A friendly atmosphere with muted lighting and white tablecloths greets diners at downtown Tiffin's newest Italian restaurant, Guiseppe's Italian Ristorante.
The eatery, at 120 S. Washington St., opened Feb. 26 with no fanfare to allow owners Joe and Michele Curatti and their staff to ease into serving customers and become accustomed to operating a restaurant.
"It seems to be going well, especially since we haven't advertised," Joe said. "We kind of wanted to do a slow startup so we didn't get blown out of the water."
It didn't exactly happen that way.
The only advertising they did was to distribute menus to downtown businesses. But the restaurant was full the first Friday and Saturday it was open.
"The first few days, we were kind of nervous," Michele said. "It was crazy, but it's been great."
"It's better than we anticipated," Joe agreed.
The restaurant idea got started after Joe lost his job during the recent economic downturn after almost 30 years in the auto industry.
Michele said Joe had to talk her into it.
"That was just a dream," she said and she remembered thinking. "We could never open a restaurant. We're just us."
But Joe kept driving by the empty restaurant and saw its possibilities.
"We saw this opportunity," he said.
"We just thought, 'Let's do it,' and so we did and here we are," Michele said. "Our cooking is great. People like our cooking otherwise. So we thought we'd try it and see what we could do."
The couple had no restaurant or other business experience, except Michele said they had cooked on occasion for 500 people at a church get-together.
"We know we can do it," she said. "We're good cooks, but doing it order by order is a little different."
She said learning how to form a limited liability company, get a license from the health department, get a vendor's license and a building permit for renovation were all learning experiences.
"Holy cow," Michele said. "That's what we did. We learned a lot."
Part of the learning process was remodeling the restaurant from its former look.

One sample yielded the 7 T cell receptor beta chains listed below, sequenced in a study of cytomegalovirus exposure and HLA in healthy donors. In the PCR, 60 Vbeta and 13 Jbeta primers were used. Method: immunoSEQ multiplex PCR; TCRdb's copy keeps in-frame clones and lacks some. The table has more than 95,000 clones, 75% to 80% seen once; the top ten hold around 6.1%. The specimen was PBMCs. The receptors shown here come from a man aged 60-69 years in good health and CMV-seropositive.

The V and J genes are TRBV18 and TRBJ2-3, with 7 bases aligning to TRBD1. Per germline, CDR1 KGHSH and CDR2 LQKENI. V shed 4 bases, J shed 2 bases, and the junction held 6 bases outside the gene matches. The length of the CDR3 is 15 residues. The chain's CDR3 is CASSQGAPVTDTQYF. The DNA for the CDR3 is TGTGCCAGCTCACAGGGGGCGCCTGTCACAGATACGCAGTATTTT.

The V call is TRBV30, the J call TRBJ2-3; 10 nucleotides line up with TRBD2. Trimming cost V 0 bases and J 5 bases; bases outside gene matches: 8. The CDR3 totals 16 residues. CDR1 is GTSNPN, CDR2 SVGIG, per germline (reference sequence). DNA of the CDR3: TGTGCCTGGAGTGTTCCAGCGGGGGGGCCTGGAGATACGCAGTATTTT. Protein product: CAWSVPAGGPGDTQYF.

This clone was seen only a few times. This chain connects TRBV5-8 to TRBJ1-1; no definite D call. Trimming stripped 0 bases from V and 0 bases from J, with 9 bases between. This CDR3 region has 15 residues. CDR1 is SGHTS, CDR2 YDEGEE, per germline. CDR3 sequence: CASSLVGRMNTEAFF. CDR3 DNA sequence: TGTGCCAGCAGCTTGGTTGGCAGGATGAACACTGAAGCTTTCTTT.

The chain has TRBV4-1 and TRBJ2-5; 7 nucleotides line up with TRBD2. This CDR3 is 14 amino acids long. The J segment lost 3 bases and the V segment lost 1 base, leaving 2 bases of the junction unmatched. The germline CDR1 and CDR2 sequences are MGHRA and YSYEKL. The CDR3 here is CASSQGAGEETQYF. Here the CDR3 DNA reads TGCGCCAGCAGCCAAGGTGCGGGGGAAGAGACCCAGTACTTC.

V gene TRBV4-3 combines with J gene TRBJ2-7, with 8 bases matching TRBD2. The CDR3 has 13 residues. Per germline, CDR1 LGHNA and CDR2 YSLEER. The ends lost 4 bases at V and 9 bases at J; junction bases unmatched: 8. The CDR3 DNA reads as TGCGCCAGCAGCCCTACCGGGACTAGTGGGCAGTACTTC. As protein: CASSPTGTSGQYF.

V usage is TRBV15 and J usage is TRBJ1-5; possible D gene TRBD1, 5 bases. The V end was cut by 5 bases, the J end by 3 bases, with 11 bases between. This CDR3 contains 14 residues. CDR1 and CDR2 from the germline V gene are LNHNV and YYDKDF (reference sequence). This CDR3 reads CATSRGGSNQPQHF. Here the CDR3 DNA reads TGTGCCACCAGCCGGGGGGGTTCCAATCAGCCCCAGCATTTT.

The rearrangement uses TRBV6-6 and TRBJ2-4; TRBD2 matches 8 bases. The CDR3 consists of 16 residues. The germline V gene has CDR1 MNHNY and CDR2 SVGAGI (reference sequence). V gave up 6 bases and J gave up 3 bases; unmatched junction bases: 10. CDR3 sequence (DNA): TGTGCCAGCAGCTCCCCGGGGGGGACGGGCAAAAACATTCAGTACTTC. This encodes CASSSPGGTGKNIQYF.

"We worked on it for about two months," Michele said. They closed up the half wall and made a kitchen area and opened up more seating in the dining area, as well as repainting.
"A lot of blood, sweat and tears went into this because there was so much to get done," said Joe.
But the couple said they didn't hire anybody to do the work.
"Friends volunteered their time to do construction and painting," Michele said. "No one asked for a penny."
"We did all this ourselves," Joe said. "We didn't hire an outside contractor. But we have friends with contracting experience."
Since they opened, in addition to handling the kitchens, the Curattis take time to visit with customers to introduce themselves and get feedback on food and service.
"Everybody loves our food," Michele said. "No complaints about that. We're really good cooks. I make the best alfredo you'll ever eat."
She said all of the sauces and meatballs are homemade.
One of the features on the menu is a homemade ravioli, which uses chicken broth instead of a tomato sauce.
"It's my husband's grandmother's recipe from Italy, so it's like 100 and some years old," Michele said.
Dinner and lunch menus are similar, but lunch runs 11 a.m.-3 p.m. and dinner from 3-9 p.m. There are no alcohol sales.
"Our No. 1 seller has been the house special (spaghetti)," Joe said. "And No. 2 has been the fried spaghetti."
The house special is $6.95. Lunch prices range from $6.25 to $7.95 for a lunch sandwich. Dinner prices are in the $10-$14 range.
"We tried to keep our prices reasonable," Michele said. "We try to keep them where a family can take their children out to eat."
"A family of four can come in here and eat for under $30," Joe said. "Plus tax, of course."
Joe, originally from Mansfield, and Michele, who grew up in Toledo, have been married 29 years.
"Next June, we're wanting to go to Italy for our anniversary," she said. "That would be really nice."
They have three daughters ranging in age from 28-16, and one grandchild. The youngest daughter is working with her parents in the restaurant.